You Can Pay Me Now, Or You Can Pay Me Later

3114You Can Pay Me Now, Or You Can Pay Me Later

Justin Chatelle

Contributions to a Traditional IRA offer an upfront tax advantage – you receive a tax deduction on contributions, and investment earnings compound tax-free. Taxes are deferred until withdrawals are made. Roth IRA contributions are the opposite – taxes are paid on contributions, but investment earnings and withdrawals are tax-free.

 

Here are some factors to consider before investing in an IRA:

 

Tax Rates

If you expect your tax rate to be lower in retirement, choose a Traditional IRA to take advantage of the current tax deduction. If you expect taxes to be higher in the future, choose a Roth IRA to receive future tax-free distributions.

 

If you are in a high tax bracket (32% and above), you may not have the same income in retirement. In this case you may be better off receiving a current tax benefit. The 2017 Tax Cuts and Jobs Act temporarily lowered tax rates. Assuming rates increase in the future, tax-free Roth distributions would be even more valuable than they are today.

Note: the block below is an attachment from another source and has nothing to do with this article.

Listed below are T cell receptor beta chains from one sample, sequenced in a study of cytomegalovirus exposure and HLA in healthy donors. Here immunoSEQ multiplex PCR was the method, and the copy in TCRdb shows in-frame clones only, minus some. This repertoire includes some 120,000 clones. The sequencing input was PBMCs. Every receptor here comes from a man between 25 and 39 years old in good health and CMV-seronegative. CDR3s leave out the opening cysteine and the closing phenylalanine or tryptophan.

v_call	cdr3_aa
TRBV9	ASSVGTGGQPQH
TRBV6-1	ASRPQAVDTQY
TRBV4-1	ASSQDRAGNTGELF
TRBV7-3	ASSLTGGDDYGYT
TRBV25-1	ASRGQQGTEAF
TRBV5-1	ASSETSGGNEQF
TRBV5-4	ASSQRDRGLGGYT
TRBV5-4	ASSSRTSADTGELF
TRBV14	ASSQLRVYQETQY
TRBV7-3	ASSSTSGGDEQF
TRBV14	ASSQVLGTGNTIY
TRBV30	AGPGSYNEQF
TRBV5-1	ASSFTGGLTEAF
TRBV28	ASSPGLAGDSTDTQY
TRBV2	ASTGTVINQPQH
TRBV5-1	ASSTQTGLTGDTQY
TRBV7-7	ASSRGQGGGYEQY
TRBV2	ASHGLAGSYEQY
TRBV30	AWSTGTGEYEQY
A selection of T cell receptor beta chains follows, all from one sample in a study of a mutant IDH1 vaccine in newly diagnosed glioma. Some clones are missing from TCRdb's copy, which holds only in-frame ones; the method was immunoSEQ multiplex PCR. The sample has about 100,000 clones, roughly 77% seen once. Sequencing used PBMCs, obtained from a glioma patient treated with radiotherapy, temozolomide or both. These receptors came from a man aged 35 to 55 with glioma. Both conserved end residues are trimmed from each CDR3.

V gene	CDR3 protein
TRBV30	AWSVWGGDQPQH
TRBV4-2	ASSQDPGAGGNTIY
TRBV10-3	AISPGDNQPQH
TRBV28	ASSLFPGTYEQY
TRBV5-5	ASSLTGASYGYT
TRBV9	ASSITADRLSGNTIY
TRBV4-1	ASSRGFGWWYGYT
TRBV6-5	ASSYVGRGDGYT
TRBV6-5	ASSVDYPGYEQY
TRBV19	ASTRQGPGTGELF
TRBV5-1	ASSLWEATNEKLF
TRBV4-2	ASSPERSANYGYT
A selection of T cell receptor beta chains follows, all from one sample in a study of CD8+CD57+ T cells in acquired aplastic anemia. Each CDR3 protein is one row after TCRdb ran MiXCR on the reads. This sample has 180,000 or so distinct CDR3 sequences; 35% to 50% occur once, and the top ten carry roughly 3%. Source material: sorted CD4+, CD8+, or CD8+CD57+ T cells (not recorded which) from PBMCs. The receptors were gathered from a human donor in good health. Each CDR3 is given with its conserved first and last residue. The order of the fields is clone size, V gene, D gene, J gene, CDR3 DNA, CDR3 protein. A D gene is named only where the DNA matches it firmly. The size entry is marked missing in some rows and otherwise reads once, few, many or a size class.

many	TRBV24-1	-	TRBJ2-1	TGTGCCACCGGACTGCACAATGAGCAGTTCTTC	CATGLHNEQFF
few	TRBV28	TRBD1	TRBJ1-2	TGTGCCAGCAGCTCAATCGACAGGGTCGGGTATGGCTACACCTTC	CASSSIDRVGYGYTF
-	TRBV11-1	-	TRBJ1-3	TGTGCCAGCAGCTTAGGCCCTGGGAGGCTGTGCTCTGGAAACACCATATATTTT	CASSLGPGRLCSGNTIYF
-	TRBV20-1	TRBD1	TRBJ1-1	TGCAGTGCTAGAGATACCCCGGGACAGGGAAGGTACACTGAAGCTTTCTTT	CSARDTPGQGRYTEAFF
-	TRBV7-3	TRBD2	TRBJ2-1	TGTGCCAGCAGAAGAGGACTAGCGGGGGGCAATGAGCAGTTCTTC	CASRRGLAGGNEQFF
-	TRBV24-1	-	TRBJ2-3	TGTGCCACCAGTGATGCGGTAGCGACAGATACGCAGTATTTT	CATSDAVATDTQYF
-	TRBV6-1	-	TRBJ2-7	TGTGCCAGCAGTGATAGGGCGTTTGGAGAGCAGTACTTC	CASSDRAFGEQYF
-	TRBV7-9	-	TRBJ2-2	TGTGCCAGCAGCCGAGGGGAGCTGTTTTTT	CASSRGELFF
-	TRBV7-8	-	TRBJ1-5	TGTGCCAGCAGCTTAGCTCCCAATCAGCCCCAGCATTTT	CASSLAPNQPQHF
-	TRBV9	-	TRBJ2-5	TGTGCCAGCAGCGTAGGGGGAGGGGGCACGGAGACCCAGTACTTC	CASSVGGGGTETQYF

Early Withdrawal Penalties

A major disadvantage of a Traditional IRA is that distributions made prior to age 59.5 will incur a 10% early withdrawal penalty (with certain exceptions). Upon reaching age 72, you are required to take minimum withdrawals (RMDs) from the account, essentially forcing you to pay taxes every year.

 

With a Roth IRA, contributions can be withdrawn without penalty (earnings in the account must meet a 5-year holding period and a qualifying requirement to avoid a withdrawal penalty). Upon turning age 59.5, all withdrawals will be tax-free. There are no RMD requirements for Roth IRA’s, however, that is not the case for Roth 401(k) plans.

 

Roth 401(k) Plans 

If you exceed certain income limits, you become ineligible to make Roth IRA contributions. However, your employer may offer a Roth option within their 401(k) plan, which bypasses the income restrictions on Roth IRAs. In this case you can make annual contributions of $19,500, plus $6,500 catch-up contributions if you are age 50 or older.

 

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